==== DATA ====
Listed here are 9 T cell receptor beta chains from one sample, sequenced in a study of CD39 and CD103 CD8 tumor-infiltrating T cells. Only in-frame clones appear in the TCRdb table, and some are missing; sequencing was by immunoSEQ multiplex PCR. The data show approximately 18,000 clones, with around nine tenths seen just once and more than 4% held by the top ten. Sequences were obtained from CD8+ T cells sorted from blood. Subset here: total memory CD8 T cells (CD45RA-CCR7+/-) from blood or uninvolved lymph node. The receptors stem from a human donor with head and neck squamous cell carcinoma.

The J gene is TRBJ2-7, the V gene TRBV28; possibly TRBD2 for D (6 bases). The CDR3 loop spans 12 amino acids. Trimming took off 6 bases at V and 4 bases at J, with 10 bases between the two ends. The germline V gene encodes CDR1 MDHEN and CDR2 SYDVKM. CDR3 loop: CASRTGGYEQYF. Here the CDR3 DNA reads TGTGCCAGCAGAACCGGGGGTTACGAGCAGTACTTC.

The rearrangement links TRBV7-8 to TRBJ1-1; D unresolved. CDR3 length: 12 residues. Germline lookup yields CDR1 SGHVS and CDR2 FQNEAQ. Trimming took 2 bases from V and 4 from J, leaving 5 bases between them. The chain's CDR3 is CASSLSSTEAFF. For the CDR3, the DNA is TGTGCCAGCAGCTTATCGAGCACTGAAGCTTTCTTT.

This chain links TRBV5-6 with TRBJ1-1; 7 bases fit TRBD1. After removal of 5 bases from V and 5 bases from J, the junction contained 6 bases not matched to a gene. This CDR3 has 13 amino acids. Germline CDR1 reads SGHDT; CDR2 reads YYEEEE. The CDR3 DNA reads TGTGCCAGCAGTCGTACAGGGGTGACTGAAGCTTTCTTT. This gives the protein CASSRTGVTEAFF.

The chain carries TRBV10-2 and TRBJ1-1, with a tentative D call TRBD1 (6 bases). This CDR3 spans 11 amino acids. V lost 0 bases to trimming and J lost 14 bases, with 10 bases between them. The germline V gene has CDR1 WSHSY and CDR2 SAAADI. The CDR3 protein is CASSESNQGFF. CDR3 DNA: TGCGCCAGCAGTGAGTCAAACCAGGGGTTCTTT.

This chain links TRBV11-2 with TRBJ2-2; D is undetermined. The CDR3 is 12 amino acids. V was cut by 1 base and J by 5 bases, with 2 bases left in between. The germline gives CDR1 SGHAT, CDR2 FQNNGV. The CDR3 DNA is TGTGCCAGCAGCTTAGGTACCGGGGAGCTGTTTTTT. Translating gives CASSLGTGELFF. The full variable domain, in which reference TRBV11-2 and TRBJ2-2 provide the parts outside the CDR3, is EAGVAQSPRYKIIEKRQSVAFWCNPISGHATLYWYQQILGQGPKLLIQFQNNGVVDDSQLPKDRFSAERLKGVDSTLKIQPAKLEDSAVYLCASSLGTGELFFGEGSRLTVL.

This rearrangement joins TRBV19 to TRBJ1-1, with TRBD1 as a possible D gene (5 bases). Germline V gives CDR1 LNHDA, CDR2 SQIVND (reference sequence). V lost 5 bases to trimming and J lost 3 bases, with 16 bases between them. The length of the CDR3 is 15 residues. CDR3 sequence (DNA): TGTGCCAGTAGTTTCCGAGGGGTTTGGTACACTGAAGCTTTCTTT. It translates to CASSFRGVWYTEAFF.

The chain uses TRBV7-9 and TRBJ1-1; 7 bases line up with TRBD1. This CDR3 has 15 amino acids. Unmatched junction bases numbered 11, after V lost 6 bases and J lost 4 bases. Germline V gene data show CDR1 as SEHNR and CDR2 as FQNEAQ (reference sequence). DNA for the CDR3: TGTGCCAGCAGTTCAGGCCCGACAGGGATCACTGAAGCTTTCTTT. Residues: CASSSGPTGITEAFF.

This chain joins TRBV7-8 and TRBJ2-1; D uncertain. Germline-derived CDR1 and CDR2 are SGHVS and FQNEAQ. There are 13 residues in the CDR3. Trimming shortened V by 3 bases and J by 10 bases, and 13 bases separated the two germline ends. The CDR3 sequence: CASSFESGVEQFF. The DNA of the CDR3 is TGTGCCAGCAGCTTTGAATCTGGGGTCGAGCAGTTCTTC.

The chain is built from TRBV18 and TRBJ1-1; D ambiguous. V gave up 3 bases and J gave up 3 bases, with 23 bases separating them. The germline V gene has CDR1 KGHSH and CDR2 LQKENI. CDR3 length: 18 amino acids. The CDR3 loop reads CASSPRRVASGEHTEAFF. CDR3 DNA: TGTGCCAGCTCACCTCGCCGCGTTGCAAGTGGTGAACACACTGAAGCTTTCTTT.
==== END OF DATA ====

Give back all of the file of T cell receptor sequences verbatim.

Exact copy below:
Listed here are 9 T cell receptor beta chains from one sample, sequenced in a study of CD39 and CD103 CD8 tumor-infiltrating T cells. Only in-frame clones appear in the TCRdb table, and some are missing; sequencing was by immunoSEQ multiplex PCR. The data show approximately 18,000 clones, with around nine tenths seen just once and more than 4% held by the top ten. Sequences were obtained from CD8+ T cells sorted from blood. Subset here: total memory CD8 T cells (CD45RA-CCR7+/-) from blood or uninvolved lymph node. The receptors stem from a human donor with head and neck squamous cell carcinoma.

The J gene is TRBJ2-7, the V gene TRBV28; possibly TRBD2 for D (6 bases). The CDR3 loop spans 12 amino acids. Trimming took off 6 bases at V and 4 bases at J, with 10 bases between the two ends. The germline V gene encodes CDR1 MDHEN and CDR2 SYDVKM. CDR3 loop: CASRTGGYEQYF. Here the CDR3 DNA reads TGTGCCAGCAGAACCGGGGGTTACGAGCAGTACTTC.

The rearrangement links TRBV7-8 to TRBJ1-1; D unresolved. CDR3 length: 12 residues. Germline lookup yields CDR1 SGHVS and CDR2 FQNEAQ. Trimming took 2 bases from V and 4 from J, leaving 5 bases between them. The chain's CDR3 is CASSLSSTEAFF. For the CDR3, the DNA is TGTGCCAGCAGCTTATCGAGCACTGAAGCTTTCTTT.

This chain links TRBV5-6 with TRBJ1-1; 7 bases fit TRBD1. After removal of 5 bases from V and 5 bases from J, the junction contained 6 bases not matched to a gene. This CDR3 has 13 amino acids. Germline CDR1 reads SGHDT; CDR2 reads YYEEEE. The CDR3 DNA reads TGTGCCAGCAGTCGTACAGGGGTGACTGAAGCTTTCTTT. This gives the protein CASSRTGVTEAFF.

The chain carries TRBV10-2 and TRBJ1-1, with a tentative D call TRBD1 (6 bases). This CDR3 spans 11 amino acids. V lost 0 bases to trimming and J lost 14 bases, with 10 bases between them. The germline V gene has CDR1 WSHSY and CDR2 SAAADI. The CDR3 protein is CASSESNQGFF. CDR3 DNA: TGCGCCAGCAGTGAGTCAAACCAGGGGTTCTTT.

This chain links TRBV11-2 with TRBJ2-2; D is undetermined. The CDR3 is 12 amino acids. V was cut by 1 base and J by 5 bases, with 2 bases left in between. The germline gives CDR1 SGHAT, CDR2 FQNNGV. The CDR3 DNA is TGTGCCAGCAGCTTAGGTACCGGGGAGCTGTTTTTT. Translating gives CASSLGTGELFF. The full variable domain, in which reference TRBV11-2 and TRBJ2-2 provide the parts outside the CDR3, is EAGVAQSPRYKIIEKRQSVAFWCNPISGHATLYWYQQILGQGPKLLIQFQNNGVVDDSQLPKDRFSAERLKGVDSTLKIQPAKLEDSAVYLCASSLGTGELFFGEGSRLTVL.

This rearrangement joins TRBV19 to TRBJ1-1, with TRBD1 as a possible D gene (5 bases). Germline V gives CDR1 LNHDA, CDR2 SQIVND (reference sequence). V lost 5 bases to trimming and J lost 3 bases, with 16 bases between them. The length of the CDR3 is 15 residues. CDR3 sequence (DNA): TGTGCCAGTAGTTTCCGAGGGGTTTGGTACACTGAAGCTTTCTTT. It translates to CASSFRGVWYTEAFF.

The chain uses TRBV7-9 and TRBJ1-1; 7 bases line up with TRBD1. This CDR3 has 15 amino acids. Unmatched junction bases numbered 11, after V lost 6 bases and J lost 4 bases. Germline V gene data show CDR1 as SEHNR and CDR2 as FQNEAQ (reference sequence). DNA for the CDR3: TGTGCCAGCAGTTCAGGCCCGACAGGGATCACTGAAGCTTTCTTT. Residues: CASSSGPTGITEAFF.

This chain joins TRBV7-8 and TRBJ2-1; D uncertain. Germline-derived CDR1 and CDR2 are SGHVS and FQNEAQ. There are 13 residues in the CDR3. Trimming shortened V by 3 bases and J by 10 bases, and 13 bases separated the two germline ends. The CDR3 sequence: CASSFESGVEQFF. The DNA of the CDR3 is TGTGCCAGCAGCTTTGAATCTGGGGTCGAGCAGTTCTTC.

The chain is built from TRBV18 and TRBJ1-1; D ambiguous. V gave up 3 bases and J gave up 3 bases, with 23 bases separating them. The germline V gene has CDR1 KGHSH and CDR2 LQKENI. CDR3 length: 18 amino acids. The CDR3 loop reads CASSPRRVASGEHTEAFF. CDR3 DNA: TGTGCCAGCTCACCTCGCCGCGTTGCAAGTGGTGAACACACTGAAGCTTTCTTT.